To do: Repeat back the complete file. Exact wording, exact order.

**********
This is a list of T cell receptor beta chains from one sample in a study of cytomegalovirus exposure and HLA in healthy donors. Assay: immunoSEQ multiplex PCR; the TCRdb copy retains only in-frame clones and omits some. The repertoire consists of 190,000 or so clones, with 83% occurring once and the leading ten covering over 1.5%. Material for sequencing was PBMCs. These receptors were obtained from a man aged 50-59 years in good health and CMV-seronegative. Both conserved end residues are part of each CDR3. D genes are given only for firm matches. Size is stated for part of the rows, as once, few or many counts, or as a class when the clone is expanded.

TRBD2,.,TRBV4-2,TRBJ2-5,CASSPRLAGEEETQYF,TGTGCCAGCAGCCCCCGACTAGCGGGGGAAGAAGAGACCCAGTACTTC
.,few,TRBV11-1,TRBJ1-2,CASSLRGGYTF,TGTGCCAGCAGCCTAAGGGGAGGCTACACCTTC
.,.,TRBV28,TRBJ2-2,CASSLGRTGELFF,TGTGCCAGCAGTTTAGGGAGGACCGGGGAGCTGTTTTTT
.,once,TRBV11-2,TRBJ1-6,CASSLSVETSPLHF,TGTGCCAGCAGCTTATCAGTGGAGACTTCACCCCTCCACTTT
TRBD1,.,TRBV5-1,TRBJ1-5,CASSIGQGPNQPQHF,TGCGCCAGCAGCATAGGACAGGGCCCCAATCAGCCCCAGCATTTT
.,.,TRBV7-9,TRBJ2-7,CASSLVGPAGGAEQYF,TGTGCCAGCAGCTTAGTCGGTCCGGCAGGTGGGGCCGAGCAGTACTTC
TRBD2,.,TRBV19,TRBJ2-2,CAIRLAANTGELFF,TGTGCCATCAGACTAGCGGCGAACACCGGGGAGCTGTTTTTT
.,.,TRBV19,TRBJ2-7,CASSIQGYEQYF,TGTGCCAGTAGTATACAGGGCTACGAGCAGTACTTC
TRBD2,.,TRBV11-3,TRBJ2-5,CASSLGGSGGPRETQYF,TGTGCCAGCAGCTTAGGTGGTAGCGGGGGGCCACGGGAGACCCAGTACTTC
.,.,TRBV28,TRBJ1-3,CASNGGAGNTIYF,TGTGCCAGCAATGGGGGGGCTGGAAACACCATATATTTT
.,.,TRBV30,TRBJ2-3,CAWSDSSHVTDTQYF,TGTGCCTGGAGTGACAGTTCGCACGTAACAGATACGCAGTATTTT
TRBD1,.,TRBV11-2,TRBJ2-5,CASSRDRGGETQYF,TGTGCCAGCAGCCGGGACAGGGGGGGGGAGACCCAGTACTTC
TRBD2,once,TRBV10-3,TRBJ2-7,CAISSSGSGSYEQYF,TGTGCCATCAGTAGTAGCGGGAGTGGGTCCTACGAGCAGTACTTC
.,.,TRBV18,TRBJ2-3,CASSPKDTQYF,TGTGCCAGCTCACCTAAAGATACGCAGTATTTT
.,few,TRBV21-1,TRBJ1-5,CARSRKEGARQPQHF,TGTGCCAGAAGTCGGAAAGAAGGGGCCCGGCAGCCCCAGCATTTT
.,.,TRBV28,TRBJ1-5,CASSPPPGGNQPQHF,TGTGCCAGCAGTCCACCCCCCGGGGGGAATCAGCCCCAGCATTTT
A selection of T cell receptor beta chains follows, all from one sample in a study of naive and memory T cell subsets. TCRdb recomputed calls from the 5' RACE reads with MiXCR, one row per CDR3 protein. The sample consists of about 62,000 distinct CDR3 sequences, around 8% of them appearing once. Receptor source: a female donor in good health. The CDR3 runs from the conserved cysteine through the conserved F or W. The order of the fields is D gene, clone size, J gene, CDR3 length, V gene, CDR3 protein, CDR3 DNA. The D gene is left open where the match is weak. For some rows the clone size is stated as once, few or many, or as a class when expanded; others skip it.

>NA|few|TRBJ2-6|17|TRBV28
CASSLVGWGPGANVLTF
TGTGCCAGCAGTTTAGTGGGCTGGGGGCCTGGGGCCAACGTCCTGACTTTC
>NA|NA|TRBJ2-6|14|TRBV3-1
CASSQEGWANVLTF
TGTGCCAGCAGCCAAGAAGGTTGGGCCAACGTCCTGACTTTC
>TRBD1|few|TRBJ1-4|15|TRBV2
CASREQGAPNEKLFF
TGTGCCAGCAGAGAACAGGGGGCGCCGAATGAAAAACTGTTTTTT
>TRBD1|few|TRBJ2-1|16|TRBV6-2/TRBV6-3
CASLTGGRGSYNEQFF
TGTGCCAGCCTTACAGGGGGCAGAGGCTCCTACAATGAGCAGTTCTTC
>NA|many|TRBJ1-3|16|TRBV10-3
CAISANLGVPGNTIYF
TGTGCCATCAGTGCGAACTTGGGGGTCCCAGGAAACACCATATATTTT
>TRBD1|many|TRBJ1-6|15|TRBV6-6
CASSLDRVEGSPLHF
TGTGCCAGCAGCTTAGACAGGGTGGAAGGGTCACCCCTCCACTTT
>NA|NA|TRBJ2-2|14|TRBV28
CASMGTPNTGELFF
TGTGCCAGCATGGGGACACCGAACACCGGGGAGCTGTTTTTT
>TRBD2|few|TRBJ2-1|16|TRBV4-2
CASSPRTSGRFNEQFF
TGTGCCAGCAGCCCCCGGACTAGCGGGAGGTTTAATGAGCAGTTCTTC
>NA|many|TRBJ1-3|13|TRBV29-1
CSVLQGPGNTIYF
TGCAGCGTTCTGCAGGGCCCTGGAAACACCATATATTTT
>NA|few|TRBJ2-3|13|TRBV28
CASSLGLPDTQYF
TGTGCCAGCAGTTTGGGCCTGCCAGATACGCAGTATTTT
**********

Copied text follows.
This is a list of T cell receptor beta chains from one sample in a study of cytomegalovirus exposure and HLA in healthy donors. Assay: immunoSEQ multiplex PCR; the TCRdb copy retains only in-frame clones and omits some. The repertoire consists of 190,000 or so clones, with 83% occurring once and the leading ten covering over 1.5%. Material for sequencing was PBMCs. These receptors were obtained from a man aged 50-59 years in good health and CMV-seronegative. Both conserved end residues are part of each CDR3. D genes are given only for firm matches. Size is stated for part of the rows, as once, few or many counts, or as a class when the clone is expanded.

TRBD2,.,TRBV4-2,TRBJ2-5,CASSPRLAGEEETQYF,TGTGCCAGCAGCCCCCGACTAGCGGGGGAAGAAGAGACCCAGTACTTC
.,few,TRBV11-1,TRBJ1-2,CASSLRGGYTF,TGTGCCAGCAGCCTAAGGGGAGGCTACACCTTC
.,.,TRBV28,TRBJ2-2,CASSLGRTGELFF,TGTGCCAGCAGTTTAGGGAGGACCGGGGAGCTGTTTTTT
.,once,TRBV11-2,TRBJ1-6,CASSLSVETSPLHF,TGTGCCAGCAGCTTATCAGTGGAGACTTCACCCCTCCACTTT
TRBD1,.,TRBV5-1,TRBJ1-5,CASSIGQGPNQPQHF,TGCGCCAGCAGCATAGGACAGGGCCCCAATCAGCCCCAGCATTTT
.,.,TRBV7-9,TRBJ2-7,CASSLVGPAGGAEQYF,TGTGCCAGCAGCTTAGTCGGTCCGGCAGGTGGGGCCGAGCAGTACTTC
TRBD2,.,TRBV19,TRBJ2-2,CAIRLAANTGELFF,TGTGCCATCAGACTAGCGGCGAACACCGGGGAGCTGTTTTTT
.,.,TRBV19,TRBJ2-7,CASSIQGYEQYF,TGTGCCAGTAGTATACAGGGCTACGAGCAGTACTTC
TRBD2,.,TRBV11-3,TRBJ2-5,CASSLGGSGGPRETQYF,TGTGCCAGCAGCTTAGGTGGTAGCGGGGGGCCACGGGAGACCCAGTACTTC
.,.,TRBV28,TRBJ1-3,CASNGGAGNTIYF,TGTGCCAGCAATGGGGGGGCTGGAAACACCATATATTTT
.,.,TRBV30,TRBJ2-3,CAWSDSSHVTDTQYF,TGTGCCTGGAGTGACAGTTCGCACGTAACAGATACGCAGTATTTT
TRBD1,.,TRBV11-2,TRBJ2-5,CASSRDRGGETQYF,TGTGCCAGCAGCCGGGACAGGGGGGGGGAGACCCAGTACTTC
TRBD2,once,TRBV10-3,TRBJ2-7,CAISSSGSGSYEQYF,TGTGCCATCAGTAGTAGCGGGAGTGGGTCCTACGAGCAGTACTTC
.,.,TRBV18,TRBJ2-3,CASSPKDTQYF,TGTGCCAGCTCACCTAAAGATACGCAGTATTTT
.,few,TRBV21-1,TRBJ1-5,CARSRKEGARQPQHF,TGTGCCAGAAGTCGGAAAGAAGGGGCCCGGCAGCCCCAGCATTTT
.,.,TRBV28,TRBJ1-5,CASSPPPGGNQPQHF,TGTGCCAGCAGTCCACCCCCCGGGGGGAATCAGCCCCAGCATTTT
A selection of T cell receptor beta chains follows, all from one sample in a study of naive and memory T cell subsets. TCRdb recomputed calls from the 5' RACE reads with MiXCR, one row per CDR3 protein. The sample consists of about 62,000 distinct CDR3 sequences, around 8% of them appearing once. Receptor source: a female donor in good health. The CDR3 runs from the conserved cysteine through the conserved F or W. The order of the fields is D gene, clone size, J gene, CDR3 length, V gene, CDR3 protein, CDR3 DNA. The D gene is left open where the match is weak. For some rows the clone size is stated as once, few or many, or as a class when expanded; others skip it.

>NA|few|TRBJ2-6|17|TRBV28
CASSLVGWGPGANVLTF
TGTGCCAGCAGTTTAGTGGGCTGGGGGCCTGGGGCCAACGTCCTGACTTTC
>NA|NA|TRBJ2-6|14|TRBV3-1
CASSQEGWANVLTF
TGTGCCAGCAGCCAAGAAGGTTGGGCCAACGTCCTGACTTTC
>TRBD1|few|TRBJ1-4|15|TRBV2
CASREQGAPNEKLFF
TGTGCCAGCAGAGAACAGGGGGCGCCGAATGAAAAACTGTTTTTT
>TRBD1|few|TRBJ2-1|16|TRBV6-2/TRBV6-3
CASLTGGRGSYNEQFF
TGTGCCAGCCTTACAGGGGGCAGAGGCTCCTACAATGAGCAGTTCTTC
>NA|many|TRBJ1-3|16|TRBV10-3
CAISANLGVPGNTIYF
TGTGCCATCAGTGCGAACTTGGGGGTCCCAGGAAACACCATATATTTT
>TRBD1|many|TRBJ1-6|15|TRBV6-6
CASSLDRVEGSPLHF
TGTGCCAGCAGCTTAGACAGGGTGGAAGGGTCACCCCTCCACTTT
>NA|NA|TRBJ2-2|14|TRBV28
CASMGTPNTGELFF
TGTGCCAGCATGGGGACACCGAACACCGGGGAGCTGTTTTTT
>TRBD2|few|TRBJ2-1|16|TRBV4-2
CASSPRTSGRFNEQFF
TGTGCCAGCAGCCCCCGGACTAGCGGGAGGTTTAATGAGCAGTTCTTC
>NA|many|TRBJ1-3|13|TRBV29-1
CSVLQGPGNTIYF
TGCAGCGTTCTGCAGGGCCCTGGAAACACCATATATTTT
>NA|few|TRBJ2-3|13|TRBV28
CASSLGLPDTQYF
TGTGCCAGCAGTTTGGGCCTGCCAGATACGCAGTATTTT